A modern moral dilemma?
A truly fascinating post here recently from Rhia got me thinking – potentially dangerous, I know but what the heck – sometimes you just have to go for it, don’t you?
Anyway, I was reminded of an occasion, just over a year ago when a friend of mine was distraught on behalf of one of her closest friends. She herself was days away from going to work abroad for some time and shared her friend’s sorry tale with me, partly, I think because, not knowing any of the individuals involved, I was a fairly “safe” confidante; and partly because she was at her wits’ end wondering how she could be of any help.
The ‘perfect’ marriage?
It was the (somewhat fairytale) story of a good looking, well educated, well-off devoted couple with two daughters in their early teens doing well at a good school; wife not having worked (or needed to) since marriage; perfect hostess for successful husband; great mother; kept herself in trim and looking good; was a lady who occasionally lunched… well, that’s probably enough to give the general picture.
And then the bombshell
I don’t recall whether it was a lingerie receipt, restaurant receipt or what, but the wife found it in a pocket of a suit that she checked prior to taking it to the cleaners… and that started the doubts and more checking up and back and round and under… and that led to the confrontation… that led to the admittance that yes, he was having an affair… and had always had affairs throughout their marriage… they didn’t mean anything.
Well, there’s the rub maybe: I honestly believe (for what it’s worth) that they didn’t mean anything to him – or nowhere near enough to make him jeopardise his relationship with his wife and daughters, his standing in the community or his way of life in general.
And then the fallout
As it was, he was called every unpleasant name under the sun that well-brought up females (and some sympathetic males) could think of; his daughters totally lost respect for their father and his chances of wielding any paternal authority were nil from the moment they knew the situation. His wife totally lost her self esteem and her sense of purpose and who she really was.
What an unholy mess! To be honest I think it was all too raw to be anything but emotions driving the actions and nobody was at that time ready or willing to step back from them. Other than to let her friend know that she was there for her (in spirit, anyway) and issuing an open invitation for her to take a break away and stay with her, there was little to be added to mix.
Just over a year on, Rhia’s post, the comments it received and her response to the comments re-opened for me the questions that came up for me back then.
This whole premise of voluntary mutual lifetime monogamy – of sticking only with one partner through thick and thin (or sick and sin as the maybe, in this context, bad taste joke goes) – several other earth species manage it, so how about we humans?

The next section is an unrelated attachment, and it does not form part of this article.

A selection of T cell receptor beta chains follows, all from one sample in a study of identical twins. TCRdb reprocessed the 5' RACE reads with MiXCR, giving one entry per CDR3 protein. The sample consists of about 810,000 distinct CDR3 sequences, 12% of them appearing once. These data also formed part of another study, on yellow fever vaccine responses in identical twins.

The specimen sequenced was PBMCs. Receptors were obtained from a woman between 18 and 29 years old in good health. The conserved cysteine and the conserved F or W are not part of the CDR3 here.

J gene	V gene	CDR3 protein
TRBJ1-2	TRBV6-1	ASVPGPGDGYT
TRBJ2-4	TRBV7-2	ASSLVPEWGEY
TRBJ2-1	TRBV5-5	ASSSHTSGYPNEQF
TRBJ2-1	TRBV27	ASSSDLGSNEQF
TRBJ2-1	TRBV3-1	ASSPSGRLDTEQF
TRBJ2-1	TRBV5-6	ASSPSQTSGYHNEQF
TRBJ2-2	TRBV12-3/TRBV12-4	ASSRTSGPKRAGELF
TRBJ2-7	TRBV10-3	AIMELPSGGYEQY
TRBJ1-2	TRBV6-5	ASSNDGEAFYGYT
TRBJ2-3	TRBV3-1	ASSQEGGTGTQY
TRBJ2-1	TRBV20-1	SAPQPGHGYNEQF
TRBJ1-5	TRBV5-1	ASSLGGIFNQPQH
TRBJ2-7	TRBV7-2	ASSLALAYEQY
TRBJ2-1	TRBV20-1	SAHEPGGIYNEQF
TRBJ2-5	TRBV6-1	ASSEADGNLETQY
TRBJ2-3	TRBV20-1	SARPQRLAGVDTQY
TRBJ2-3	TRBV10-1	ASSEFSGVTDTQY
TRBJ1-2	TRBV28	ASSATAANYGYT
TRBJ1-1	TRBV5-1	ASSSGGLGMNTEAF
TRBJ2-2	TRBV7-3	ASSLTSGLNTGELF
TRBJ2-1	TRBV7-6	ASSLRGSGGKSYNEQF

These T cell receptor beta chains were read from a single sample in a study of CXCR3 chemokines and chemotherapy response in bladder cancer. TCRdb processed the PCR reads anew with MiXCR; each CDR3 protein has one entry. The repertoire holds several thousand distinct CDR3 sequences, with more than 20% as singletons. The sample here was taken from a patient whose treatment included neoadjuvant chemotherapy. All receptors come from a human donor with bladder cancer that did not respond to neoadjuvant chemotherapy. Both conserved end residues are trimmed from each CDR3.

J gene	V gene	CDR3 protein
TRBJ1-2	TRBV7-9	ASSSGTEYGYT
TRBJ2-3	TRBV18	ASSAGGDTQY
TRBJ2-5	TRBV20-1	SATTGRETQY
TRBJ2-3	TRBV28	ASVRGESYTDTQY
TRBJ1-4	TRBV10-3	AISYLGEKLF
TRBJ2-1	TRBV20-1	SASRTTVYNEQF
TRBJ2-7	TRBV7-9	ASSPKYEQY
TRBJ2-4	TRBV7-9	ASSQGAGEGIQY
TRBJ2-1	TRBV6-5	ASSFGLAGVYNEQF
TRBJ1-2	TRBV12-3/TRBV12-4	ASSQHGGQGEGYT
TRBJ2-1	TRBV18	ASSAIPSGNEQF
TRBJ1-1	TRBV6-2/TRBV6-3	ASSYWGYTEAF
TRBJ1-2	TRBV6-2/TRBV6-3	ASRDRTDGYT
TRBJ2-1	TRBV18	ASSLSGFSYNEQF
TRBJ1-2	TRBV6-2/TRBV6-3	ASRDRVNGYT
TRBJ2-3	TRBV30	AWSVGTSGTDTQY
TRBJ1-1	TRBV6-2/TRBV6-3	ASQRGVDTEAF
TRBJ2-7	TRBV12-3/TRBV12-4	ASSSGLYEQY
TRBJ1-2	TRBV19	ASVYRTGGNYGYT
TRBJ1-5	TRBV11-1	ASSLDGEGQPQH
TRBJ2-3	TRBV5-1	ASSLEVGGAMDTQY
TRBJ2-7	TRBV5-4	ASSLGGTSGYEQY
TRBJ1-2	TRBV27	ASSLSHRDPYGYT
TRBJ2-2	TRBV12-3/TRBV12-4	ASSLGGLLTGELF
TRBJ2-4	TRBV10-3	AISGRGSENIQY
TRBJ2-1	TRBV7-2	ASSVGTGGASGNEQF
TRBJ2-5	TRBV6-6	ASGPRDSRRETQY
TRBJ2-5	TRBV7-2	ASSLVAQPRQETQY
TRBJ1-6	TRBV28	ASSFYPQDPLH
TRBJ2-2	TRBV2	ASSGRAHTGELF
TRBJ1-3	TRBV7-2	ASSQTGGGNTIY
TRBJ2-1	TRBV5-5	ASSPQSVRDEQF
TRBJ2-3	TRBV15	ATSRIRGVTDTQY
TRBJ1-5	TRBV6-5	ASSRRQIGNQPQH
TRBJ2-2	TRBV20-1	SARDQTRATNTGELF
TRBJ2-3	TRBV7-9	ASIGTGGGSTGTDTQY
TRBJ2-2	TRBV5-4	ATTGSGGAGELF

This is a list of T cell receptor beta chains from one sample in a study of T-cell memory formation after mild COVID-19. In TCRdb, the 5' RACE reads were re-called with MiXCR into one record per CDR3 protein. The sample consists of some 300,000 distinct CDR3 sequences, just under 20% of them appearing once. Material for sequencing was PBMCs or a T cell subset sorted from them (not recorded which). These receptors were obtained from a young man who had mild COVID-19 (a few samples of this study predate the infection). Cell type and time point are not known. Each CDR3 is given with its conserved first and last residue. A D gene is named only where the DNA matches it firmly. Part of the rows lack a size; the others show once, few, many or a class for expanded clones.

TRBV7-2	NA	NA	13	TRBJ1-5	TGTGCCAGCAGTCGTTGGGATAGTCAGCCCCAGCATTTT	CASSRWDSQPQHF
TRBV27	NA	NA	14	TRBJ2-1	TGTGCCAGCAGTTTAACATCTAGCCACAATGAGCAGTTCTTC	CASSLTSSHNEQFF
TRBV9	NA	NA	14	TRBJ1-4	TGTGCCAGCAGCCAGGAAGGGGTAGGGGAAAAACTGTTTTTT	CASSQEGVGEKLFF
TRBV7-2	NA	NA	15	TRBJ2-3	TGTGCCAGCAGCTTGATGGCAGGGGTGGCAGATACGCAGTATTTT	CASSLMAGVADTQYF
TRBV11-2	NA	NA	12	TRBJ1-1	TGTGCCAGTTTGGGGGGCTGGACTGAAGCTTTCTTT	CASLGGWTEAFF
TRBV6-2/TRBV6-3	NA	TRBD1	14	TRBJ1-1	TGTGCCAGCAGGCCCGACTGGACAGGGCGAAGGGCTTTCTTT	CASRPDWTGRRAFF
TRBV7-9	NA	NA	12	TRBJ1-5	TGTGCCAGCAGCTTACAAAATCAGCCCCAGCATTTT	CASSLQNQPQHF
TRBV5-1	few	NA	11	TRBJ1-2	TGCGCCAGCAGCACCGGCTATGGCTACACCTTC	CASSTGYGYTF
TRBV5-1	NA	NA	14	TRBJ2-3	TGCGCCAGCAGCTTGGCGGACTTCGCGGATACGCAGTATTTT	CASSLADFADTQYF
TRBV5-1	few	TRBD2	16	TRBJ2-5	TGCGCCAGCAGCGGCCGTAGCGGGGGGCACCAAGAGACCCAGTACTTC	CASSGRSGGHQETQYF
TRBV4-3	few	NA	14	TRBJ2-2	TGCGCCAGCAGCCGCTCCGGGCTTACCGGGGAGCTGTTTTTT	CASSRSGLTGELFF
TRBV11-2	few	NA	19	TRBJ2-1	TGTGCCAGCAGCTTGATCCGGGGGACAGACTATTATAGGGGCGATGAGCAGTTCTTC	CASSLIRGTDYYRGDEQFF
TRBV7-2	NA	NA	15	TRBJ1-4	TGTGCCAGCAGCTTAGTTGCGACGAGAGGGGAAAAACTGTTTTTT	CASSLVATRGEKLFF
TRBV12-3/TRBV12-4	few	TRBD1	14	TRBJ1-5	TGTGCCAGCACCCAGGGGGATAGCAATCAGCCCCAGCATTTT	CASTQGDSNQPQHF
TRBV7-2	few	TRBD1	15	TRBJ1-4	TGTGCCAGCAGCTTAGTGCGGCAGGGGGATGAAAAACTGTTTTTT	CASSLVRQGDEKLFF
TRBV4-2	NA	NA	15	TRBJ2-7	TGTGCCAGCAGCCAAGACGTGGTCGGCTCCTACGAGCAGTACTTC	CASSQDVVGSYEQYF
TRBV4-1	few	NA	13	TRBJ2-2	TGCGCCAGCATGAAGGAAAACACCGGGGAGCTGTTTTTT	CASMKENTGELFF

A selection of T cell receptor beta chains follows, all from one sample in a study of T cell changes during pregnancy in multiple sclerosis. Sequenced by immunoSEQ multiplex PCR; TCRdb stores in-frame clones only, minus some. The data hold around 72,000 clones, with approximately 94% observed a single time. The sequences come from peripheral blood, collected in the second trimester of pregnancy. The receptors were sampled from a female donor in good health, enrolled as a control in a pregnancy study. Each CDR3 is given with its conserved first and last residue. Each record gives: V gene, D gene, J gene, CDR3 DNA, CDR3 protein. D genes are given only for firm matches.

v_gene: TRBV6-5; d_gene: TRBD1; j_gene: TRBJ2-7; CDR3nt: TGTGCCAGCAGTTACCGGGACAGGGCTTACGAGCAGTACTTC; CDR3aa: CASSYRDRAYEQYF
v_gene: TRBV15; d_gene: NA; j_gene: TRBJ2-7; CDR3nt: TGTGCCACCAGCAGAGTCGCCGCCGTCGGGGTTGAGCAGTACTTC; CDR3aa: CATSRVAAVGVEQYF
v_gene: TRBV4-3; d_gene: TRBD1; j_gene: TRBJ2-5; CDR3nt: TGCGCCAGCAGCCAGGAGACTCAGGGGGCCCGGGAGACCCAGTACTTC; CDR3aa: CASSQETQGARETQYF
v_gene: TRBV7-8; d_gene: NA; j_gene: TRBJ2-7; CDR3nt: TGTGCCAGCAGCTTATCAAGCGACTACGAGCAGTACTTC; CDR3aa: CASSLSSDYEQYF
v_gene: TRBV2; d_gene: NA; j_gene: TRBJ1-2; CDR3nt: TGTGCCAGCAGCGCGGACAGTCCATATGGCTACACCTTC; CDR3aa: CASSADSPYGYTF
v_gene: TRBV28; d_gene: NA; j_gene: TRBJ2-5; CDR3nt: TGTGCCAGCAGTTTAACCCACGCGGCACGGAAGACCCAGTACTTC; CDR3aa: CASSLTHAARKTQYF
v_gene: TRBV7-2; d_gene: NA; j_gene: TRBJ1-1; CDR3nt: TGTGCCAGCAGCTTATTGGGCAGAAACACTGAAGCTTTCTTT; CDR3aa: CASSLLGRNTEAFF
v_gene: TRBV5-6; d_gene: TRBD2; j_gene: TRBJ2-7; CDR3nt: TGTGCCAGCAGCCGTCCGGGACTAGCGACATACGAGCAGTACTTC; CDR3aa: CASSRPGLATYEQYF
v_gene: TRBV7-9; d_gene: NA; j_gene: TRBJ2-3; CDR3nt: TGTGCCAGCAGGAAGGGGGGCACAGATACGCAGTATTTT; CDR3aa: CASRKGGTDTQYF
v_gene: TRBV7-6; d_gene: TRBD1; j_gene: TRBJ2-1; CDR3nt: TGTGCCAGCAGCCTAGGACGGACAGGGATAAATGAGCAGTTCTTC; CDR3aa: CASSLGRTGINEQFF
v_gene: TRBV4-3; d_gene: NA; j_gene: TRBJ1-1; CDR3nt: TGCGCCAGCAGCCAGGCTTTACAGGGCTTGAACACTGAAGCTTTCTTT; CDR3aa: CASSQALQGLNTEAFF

Is it always do-able? Is it always the best answer? In the case I’ve outlined above, it transpired that the husband is of a wealthy Italian family. I’m not arguing a case for him but I must admit it crossed my mind at the time – and I voiced it – that his behaviour would probably have been considered completely normal by his father (and his mother) and other Europeans of their class. It would even seem to be considered completely normal for many upper class Brits (including several of our own royal family, as Rhia has alluded to…).
Yet what about the rest of us? With the horrendous pressures and stress of the 21st century and the roller coaster ups and downs of many people’s own economic/ work/ business/ home situations, tempers get frayed. It’s most likely that we’ll take it out on those nearest and dearest to us; sex, that has often been allowed to become routine over the years, often goes completely out of the window. And solace from an understanding, considerate, discreet and available person of the opposite sex must surely be a huge temptation?
Which brings me to the second point
If monogamy turns out to be one commitment too far for one half of the partnership, which would be considered the lesser of the two evils by the wronged partner and why?
Let’s say, as in the case above, it’s the female in the marriage / long term relationship who’s been ‘cheated on’ by the male:
- For him to have had a string of amorous affairs of varying duration?
- Or to have had liaisons with mistresses/ courtesans?
What are your thoughts?
BTW: I’ve always held that what’s good for the gander is good for the goose – even if it takes the goose a while to get the sheen back on her feathers and enjoy her powers of attraction with renewed vigour! 😉
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If you're missing that, and it bugs the bleep out of you, you needto have a chat with me. Women aged 40+ are my specialty because you have SO much to give that hasn't yet been tapped into :-)